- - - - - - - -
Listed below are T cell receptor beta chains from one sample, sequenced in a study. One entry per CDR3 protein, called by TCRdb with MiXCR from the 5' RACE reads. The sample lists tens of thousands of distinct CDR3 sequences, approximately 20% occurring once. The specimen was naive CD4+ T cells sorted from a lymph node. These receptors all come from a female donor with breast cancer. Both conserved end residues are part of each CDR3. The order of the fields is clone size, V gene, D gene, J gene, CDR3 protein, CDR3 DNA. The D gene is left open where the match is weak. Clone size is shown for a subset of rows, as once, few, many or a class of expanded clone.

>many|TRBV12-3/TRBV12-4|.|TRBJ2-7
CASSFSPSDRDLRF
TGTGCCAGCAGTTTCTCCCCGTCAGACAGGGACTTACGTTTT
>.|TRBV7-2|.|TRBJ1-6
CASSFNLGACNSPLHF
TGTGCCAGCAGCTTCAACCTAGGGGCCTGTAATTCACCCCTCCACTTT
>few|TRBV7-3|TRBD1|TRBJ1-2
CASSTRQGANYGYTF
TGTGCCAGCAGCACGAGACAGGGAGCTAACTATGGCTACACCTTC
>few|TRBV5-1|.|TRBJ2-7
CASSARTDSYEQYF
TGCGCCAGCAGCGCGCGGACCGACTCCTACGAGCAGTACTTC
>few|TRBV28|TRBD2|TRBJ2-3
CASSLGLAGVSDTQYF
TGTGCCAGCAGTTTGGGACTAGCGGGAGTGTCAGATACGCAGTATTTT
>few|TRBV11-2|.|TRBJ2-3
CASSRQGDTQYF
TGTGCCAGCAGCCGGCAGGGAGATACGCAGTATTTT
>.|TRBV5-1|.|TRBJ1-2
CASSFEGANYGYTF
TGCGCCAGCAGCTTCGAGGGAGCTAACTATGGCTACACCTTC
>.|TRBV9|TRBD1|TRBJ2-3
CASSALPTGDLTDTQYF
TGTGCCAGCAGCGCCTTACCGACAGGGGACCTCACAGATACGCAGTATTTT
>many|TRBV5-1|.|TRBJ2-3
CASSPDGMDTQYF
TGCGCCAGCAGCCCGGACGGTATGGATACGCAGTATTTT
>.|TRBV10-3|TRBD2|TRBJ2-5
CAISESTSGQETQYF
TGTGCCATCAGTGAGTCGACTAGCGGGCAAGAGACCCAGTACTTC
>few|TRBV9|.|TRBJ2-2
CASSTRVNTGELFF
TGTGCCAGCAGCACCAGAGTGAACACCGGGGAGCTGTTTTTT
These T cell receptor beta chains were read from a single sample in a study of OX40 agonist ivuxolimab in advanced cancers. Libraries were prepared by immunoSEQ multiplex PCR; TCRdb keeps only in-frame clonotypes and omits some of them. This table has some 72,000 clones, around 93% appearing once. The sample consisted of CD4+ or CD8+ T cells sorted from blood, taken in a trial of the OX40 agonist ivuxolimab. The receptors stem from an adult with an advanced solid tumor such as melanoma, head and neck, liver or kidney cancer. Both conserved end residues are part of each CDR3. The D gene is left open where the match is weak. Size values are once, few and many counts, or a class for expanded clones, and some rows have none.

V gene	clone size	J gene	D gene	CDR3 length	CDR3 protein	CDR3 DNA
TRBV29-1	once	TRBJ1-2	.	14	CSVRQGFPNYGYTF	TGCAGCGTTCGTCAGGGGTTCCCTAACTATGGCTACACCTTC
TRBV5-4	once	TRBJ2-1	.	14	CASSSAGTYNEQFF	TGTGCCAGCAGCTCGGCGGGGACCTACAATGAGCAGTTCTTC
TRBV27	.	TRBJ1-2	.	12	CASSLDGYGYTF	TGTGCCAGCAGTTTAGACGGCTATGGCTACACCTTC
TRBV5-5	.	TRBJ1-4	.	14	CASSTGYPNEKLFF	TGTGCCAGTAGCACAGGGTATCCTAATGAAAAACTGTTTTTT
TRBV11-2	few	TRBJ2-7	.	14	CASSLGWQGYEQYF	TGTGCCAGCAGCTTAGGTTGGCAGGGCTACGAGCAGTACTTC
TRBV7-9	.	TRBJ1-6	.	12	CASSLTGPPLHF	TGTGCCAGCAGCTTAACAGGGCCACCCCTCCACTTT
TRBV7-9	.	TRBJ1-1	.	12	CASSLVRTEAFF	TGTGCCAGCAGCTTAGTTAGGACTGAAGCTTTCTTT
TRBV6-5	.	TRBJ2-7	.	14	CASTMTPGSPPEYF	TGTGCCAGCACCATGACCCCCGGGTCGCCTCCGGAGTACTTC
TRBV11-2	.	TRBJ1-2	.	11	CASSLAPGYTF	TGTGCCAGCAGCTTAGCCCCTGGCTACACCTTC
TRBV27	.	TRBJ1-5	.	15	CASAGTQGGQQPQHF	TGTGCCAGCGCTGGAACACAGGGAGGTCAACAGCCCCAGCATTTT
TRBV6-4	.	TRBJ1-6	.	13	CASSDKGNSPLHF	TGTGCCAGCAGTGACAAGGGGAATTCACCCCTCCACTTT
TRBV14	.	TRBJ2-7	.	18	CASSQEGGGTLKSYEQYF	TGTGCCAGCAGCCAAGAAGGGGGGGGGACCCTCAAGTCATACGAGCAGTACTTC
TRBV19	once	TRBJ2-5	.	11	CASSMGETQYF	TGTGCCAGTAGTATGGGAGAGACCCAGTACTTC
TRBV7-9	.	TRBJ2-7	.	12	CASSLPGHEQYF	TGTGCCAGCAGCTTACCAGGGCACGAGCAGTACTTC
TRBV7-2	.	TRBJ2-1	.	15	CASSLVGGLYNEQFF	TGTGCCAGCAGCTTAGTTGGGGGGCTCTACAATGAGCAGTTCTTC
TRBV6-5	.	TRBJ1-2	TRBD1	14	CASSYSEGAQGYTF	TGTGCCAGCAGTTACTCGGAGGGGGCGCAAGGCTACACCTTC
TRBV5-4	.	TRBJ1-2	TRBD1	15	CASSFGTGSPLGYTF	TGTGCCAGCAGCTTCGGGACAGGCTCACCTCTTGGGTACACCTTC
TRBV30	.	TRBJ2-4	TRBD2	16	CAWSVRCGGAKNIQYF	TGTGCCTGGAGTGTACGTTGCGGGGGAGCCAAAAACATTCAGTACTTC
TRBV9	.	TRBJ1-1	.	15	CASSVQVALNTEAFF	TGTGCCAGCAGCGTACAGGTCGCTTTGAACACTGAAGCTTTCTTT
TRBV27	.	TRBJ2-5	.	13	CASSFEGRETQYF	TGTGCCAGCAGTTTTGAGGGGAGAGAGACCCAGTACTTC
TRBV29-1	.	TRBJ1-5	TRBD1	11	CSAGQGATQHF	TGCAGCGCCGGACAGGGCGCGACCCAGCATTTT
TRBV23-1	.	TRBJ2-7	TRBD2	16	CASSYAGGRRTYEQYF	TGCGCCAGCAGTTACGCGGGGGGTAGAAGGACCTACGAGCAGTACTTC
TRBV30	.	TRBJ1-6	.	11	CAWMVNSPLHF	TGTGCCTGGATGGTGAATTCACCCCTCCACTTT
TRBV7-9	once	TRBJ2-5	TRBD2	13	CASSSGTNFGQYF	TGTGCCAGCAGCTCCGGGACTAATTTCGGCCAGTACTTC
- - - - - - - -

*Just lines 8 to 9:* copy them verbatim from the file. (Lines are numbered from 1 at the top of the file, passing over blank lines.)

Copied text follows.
>few|TRBV7-3|TRBD1|TRBJ1-2
CASSTRQGANYGYTF